June 3, 2013 | 7:31 am
A shorter and somewhat different version of this article was published last week by the IHT-NYT.
Six months ago, my 6-year old daughter had to pay her first visit to the bomb shelter, as rockets were being fired at Tel Aviv. Last Monday, she had to pay her second, and then third visits. Sunday, the night before, as she went to bed, we reminded her that sirens will be heard the next day, and that she shouldn’t be afraid of them. ‘Yes, yes’, she impatiently and knowingly brushed us off; she knows it’s a drill. Along with all other Israeli children, and the part of the adult population that is obedient enough to play its role in such drills, at 12:30 p.m. she was led by her teacher to the shelter. At 7:05 p.m. we had another drill at home.
Such drills aren’t a novelty to Israelis, but the more a potential war seems imminent, the more somber they become. The whole day radio announcers reminded us: “in case of real emergency, another siren will be heard”. And indeed, such caveats seem necessary as in recent weeks hardly a day passed without someone mentioning the possibility of a real war. Israel, as the New York Times reported a week ago, is reluctantly being dragged into involvement in Syria’s turmoil. Last Thursday, Syrian President Bashar al-Assad “displayed a new defiance in an interview”, warning Israel that Syria “will retaliate for any Israeli aggression next time”. Early last month Israeli warplanes attacked targets in Syria to prevent a delivery of Iranian missiles to Hezbollah. There were two Israeli airstrikes in Syria within two days — the second being the third this year, after more than five years without Israeli attacks in Syria.
Currently, Israel’s imperative is clear: to prevent the transfer of “game changing” weapons into the wrong hands. That is: preventing Syria from delivering certain types of weaponry to the terror group Hezbollah in Lebanon, making sure that chemical weapons don’t find new and irresponsible owners, keeping Syria from getting new weapon systems that will make it harder for Israel to defend itself against future aggression. This mainly means the delivery of the Russian S-300 anti-aircraft missiles. In recent days there were contradictory reports on the expected date of delivery of these missiles, but the bottom line is that the deal moves forward, and the Russians refuse to back down. “Maybe nothing has arrived, and maybe something has arrived”, says Brig. Gen. (Ret) Michael Herzog. “But the important thing for Israel is that the Russians say they are sending it. This is a strategically significant weapon that changes the equation in very dangerous ways. It cannot be ignored.”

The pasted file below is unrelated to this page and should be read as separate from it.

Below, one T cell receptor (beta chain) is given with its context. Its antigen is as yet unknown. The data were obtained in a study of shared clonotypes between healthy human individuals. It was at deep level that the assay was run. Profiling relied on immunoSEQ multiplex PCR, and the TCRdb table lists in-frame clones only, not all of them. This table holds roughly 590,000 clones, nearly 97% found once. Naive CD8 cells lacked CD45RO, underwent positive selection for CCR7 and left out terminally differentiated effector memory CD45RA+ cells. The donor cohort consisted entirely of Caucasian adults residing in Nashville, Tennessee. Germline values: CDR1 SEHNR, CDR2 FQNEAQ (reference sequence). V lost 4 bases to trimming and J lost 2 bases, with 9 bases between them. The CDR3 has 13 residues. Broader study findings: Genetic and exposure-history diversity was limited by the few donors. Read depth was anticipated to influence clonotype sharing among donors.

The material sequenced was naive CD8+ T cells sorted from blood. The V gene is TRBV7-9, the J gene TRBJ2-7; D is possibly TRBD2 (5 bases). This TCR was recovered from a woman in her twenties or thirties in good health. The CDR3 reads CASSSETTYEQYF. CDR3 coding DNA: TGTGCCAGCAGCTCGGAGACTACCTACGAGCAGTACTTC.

As Israel vows to act “with determination” to achieve such preventive goals - by offensive means if necessary – the escalation of rhetorical threats was probably unavoidable. There are Syrian threats to use missiles against Israel. And threats from Hezbollah of launching a “popular-resistance campaign in the Golan Heights”, on the Israeli-Syria border, a very quiet border that in recent weeks is showing worrying signs of becoming less quiet. This, in turn, prompts Israel to make its own threats. While its leaders keep saying that they don’t want part in Syria’s war and have no interest in igniting a new one – and there’s no reason to doubt their sincerity on that front - their message carries a somewhat contradictory sound. Or, as Prof. Eyal Zisser, a leading Israeli expert on Syria, described it to me last week: “Israel wants to both eat its cake and keep it too”– it wants to both provoke retaliation by constantly attacking Syrian installations and convoys and sustain peace.
As it keeps the fragile peace going, Israel sends its citizens to practice their shelter drills and warns of a “surprise war”, as Air Force’s chief, General Amir Eshel did about a week ago. “These days a number of scenarios can lead to a surprise war”, Eshel said, and of course, some of the many scenarios he was talking about Israel can’t control. A “Somalization” of Israel’s neighbor- something which both Israeli and Arab diplomats view as a real possibility- will present Israel with a whole set of new security challenges.
However, some of the threatening scenarios are indeed contingent on Israel’s policies and on its cost-benefit calculations. If Israel believes that a weak Assad means a cost-free action in Syria and Lebanon, there’s a chance that the hypothesis is wrong. If Israel is hoping that by keeping quiet and refraining from taking responsibility for the reported actions it is giving Assad enough room to maneuver and to avoid escalation – it might not work next time. Israel’s leaders aren’t choosing between good (prevention) and bad (neglecting developing threats). They are choosing between two potential bads: neglecting a short-term threat, and risking a war.
“A severe case of brinkmanship is being played at the moment”, said a former UN south Lebanon peacekeeper about the developing regional tensions and the looming danger of a “widening war”. When such a game of brinkmanship is played, a war can indeed be sudden, but it should hardly be considered a “surprise”.
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